An article in Sunday's Times is in one sense simply a report on a competitive market wherein competitors are fighting to provide what customers want. It's about the sperm donation industry, in which women now "want proof of perfection before buying a dream donor's sperm." Personality tests, voice audio files, SAT scores, not only baby and adult pictures but teenage ones (eek) -- you name it. "Intelligent, tall, and interested in music" no longer cuts it.
There is something uncomfortable about this, since it represents an attempt, clearly, to control nature, to see to it that you get a designer baby for your money. But the underlying assumption is that biology to a great degree governs human development. The article implies that one prolific donor would not be in business, so to speak, if buyers knew he was living in an RV, eking out a living from odd jobs (including sperm donation). As if genetics made him do it.
One remark from the blog Half Sigma, which calls itself "Neither Republican, Democratic, nor Libertarian":
I think this is highly ironic, because somehow one suspects that the women who use the services of sperm banks voted for John Kerry in the last election. Under normal circumstances, they'd agree with the following statement: "The Bell Curve is racist pseudo-science proven wrong by experts." But these same women become True Believers in The Bell Curve and eugenics when it comes to selecting genes for their own children.
That comparison is not quite well thought-out, but the writer is in the close neighborhood of a good point.
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Leon Neyfakh is the staff writer for Ideas. Amanda Katz is the deputy Ideas editor. Stephen Heuser is the Ideas editor.
Guest blogger Simon Waxman is Managing Editor of Boston Review and has written for WBUR, Alternet, McSweeney's, Jacobin, and others.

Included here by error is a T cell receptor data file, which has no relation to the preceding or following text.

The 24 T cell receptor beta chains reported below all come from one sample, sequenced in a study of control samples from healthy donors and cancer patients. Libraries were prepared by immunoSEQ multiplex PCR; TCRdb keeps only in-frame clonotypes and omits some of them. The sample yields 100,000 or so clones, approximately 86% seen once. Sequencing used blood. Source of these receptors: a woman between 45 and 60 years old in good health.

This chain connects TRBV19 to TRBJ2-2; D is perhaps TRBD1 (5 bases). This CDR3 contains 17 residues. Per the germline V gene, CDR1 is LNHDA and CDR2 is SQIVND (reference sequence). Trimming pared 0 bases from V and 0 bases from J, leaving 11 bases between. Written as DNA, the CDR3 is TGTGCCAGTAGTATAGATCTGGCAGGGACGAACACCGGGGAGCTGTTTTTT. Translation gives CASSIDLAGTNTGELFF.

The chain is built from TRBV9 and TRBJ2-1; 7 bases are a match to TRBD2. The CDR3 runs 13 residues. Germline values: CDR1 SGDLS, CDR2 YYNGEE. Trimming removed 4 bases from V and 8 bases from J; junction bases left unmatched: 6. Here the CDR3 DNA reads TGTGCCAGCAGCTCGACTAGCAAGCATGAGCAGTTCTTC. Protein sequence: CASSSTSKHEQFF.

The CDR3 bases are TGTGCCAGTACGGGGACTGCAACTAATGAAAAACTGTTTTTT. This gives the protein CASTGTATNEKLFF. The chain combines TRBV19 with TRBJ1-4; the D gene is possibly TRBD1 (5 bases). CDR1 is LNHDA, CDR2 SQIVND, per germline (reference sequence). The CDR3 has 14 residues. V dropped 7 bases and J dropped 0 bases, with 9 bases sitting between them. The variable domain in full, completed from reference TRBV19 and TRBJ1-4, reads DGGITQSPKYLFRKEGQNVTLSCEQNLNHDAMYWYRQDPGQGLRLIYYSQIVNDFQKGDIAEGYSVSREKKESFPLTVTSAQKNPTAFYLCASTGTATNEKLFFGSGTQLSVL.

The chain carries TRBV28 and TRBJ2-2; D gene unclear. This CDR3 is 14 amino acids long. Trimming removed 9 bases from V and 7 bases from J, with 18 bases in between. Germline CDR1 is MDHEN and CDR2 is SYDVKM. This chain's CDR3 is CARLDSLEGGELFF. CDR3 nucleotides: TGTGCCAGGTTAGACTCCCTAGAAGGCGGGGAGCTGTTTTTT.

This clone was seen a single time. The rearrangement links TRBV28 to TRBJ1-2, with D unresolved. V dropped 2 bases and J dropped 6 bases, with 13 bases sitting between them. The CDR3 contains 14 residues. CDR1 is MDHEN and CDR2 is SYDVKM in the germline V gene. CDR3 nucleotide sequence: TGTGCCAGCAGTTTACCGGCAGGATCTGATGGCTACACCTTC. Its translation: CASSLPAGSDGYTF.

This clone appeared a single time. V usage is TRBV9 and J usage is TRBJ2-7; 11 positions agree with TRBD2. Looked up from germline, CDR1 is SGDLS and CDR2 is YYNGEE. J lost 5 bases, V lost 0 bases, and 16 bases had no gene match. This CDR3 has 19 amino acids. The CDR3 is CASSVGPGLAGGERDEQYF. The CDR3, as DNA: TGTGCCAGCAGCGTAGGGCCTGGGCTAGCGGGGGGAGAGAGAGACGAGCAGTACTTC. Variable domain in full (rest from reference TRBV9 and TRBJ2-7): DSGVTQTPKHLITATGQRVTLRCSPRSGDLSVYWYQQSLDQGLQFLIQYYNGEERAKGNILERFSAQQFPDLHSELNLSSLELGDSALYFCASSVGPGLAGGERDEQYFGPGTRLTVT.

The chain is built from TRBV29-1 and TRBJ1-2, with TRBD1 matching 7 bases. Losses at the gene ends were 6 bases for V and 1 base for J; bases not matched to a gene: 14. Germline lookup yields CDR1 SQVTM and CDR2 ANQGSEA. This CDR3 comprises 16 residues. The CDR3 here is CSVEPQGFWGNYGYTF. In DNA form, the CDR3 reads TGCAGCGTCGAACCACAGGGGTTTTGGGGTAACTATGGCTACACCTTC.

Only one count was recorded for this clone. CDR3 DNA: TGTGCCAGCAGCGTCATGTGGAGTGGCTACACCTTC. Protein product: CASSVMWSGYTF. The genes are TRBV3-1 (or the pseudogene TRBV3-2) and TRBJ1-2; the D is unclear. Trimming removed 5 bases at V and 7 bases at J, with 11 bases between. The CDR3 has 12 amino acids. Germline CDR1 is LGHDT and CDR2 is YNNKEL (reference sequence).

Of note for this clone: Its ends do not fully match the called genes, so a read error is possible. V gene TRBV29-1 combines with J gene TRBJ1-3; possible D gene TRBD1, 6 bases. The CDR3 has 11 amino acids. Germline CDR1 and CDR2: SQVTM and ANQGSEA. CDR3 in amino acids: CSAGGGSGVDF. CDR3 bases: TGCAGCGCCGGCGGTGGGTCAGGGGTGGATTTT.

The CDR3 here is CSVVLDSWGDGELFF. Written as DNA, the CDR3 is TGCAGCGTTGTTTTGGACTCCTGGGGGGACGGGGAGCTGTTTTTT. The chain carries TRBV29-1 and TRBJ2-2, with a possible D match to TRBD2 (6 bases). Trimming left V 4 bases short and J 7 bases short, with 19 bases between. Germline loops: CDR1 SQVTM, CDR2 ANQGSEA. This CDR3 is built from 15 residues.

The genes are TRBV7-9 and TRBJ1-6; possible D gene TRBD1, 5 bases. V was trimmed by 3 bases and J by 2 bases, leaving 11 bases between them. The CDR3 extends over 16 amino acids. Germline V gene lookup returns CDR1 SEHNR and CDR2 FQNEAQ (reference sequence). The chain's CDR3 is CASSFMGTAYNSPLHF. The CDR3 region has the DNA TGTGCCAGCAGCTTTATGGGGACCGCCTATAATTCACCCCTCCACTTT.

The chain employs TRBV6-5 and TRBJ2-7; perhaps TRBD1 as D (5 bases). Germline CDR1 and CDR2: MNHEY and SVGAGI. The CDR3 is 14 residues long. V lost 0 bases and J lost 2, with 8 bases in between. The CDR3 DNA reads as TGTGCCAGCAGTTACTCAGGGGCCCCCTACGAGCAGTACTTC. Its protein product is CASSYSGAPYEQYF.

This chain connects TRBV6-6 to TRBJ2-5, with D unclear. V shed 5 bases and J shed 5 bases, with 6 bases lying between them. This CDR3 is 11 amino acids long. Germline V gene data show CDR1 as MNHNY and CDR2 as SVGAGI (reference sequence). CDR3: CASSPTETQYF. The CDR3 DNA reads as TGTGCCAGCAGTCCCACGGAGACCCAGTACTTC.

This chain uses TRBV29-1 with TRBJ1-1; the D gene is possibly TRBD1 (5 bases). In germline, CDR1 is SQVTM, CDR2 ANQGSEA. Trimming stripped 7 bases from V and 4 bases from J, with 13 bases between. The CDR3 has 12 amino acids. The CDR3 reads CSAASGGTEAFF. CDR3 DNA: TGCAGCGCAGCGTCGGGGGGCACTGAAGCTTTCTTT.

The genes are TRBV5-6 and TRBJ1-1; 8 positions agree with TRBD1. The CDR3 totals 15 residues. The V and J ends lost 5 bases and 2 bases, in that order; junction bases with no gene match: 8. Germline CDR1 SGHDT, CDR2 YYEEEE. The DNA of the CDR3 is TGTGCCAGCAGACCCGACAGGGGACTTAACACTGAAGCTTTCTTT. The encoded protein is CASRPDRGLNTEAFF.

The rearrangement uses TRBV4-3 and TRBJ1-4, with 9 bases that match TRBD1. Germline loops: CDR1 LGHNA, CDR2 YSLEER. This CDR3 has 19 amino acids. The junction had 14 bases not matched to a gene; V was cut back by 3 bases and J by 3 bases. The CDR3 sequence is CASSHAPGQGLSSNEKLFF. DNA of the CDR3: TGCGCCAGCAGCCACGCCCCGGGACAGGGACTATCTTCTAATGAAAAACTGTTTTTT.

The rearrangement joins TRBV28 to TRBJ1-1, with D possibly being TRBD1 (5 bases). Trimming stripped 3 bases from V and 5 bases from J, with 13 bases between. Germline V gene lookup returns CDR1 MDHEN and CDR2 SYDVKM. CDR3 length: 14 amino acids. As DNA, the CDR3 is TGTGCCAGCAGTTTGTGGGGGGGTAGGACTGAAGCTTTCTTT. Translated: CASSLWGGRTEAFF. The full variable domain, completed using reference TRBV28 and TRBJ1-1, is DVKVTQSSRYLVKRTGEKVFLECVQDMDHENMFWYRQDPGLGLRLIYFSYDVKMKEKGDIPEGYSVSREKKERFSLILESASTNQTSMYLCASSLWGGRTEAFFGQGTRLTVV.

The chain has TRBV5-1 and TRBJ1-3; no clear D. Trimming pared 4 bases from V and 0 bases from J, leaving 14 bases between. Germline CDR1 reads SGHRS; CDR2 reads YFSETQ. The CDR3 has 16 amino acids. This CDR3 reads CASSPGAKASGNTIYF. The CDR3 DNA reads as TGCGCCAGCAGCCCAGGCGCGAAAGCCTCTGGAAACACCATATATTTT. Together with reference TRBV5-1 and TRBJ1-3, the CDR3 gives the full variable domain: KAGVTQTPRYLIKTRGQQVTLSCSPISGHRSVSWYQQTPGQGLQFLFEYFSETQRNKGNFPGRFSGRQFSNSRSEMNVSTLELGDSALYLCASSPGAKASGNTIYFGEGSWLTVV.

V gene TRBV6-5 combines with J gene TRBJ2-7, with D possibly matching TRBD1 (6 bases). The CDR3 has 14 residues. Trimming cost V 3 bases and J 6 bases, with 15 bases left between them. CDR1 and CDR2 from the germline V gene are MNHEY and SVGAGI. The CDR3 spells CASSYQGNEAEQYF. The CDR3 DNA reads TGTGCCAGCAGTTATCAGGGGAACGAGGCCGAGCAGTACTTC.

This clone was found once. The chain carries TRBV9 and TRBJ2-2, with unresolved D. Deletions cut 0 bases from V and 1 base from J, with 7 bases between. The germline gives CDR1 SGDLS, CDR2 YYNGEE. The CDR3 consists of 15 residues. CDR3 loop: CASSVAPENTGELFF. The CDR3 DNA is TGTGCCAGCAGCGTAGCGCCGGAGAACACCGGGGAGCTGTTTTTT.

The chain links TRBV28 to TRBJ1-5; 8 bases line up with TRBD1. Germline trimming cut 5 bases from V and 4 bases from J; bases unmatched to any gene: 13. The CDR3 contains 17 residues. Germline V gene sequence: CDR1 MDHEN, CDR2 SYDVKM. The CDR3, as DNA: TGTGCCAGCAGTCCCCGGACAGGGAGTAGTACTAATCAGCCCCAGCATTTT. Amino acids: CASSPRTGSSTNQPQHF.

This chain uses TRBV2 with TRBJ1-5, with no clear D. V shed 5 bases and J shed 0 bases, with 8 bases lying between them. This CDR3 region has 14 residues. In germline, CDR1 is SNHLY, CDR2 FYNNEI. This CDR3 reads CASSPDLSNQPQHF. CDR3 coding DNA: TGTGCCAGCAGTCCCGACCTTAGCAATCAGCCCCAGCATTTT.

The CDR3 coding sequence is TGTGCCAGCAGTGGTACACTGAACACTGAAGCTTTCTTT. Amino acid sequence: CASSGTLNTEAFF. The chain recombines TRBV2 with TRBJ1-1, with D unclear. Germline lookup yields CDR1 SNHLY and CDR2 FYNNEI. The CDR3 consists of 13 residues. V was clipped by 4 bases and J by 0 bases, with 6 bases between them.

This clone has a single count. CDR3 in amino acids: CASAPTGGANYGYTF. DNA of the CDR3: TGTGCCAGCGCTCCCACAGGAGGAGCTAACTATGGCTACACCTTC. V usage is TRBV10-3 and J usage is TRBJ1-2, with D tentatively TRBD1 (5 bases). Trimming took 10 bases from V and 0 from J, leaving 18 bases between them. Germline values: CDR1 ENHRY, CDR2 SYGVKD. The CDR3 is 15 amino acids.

Guest blogger Elizabeth Manus is a writer living in New York City. She has been a book review editor at the Boston Phoenix, and a columnist for The New York Observer and Metro.
Guest blogger Sarah Laskow is a freelance writer and editor in New York City. She edits Smithsonian's SmartNews blog and has contributed to Salon, Good, The American Prospect, Bloomberg News, and other publications.
Guest blogger Joshua Glenn is a Boston-based writer, publisher, and freelance semiotician. He was the original Brainiac blogger, and is currently editor of the blog HiLobrow, publisher of a series of Radium Age science fiction novels, and co-author/co-editor of several books, including the story collection "Significant Objects" and the kids' field guide to life "Unbored."
Guest blogger Ruth Graham is a freelance journalist in New Hampshire, and a frequent Ideas contributor. She is a former features editor for the New York Sun, and has written for publications including Slate and the Wall Street Journal.
Joshua Rothman is a graduate student and Teaching Fellow in the Harvard English department, and an Instructor in Public Policy at the Harvard Kennedy School of Government. He teaches novels and political writing.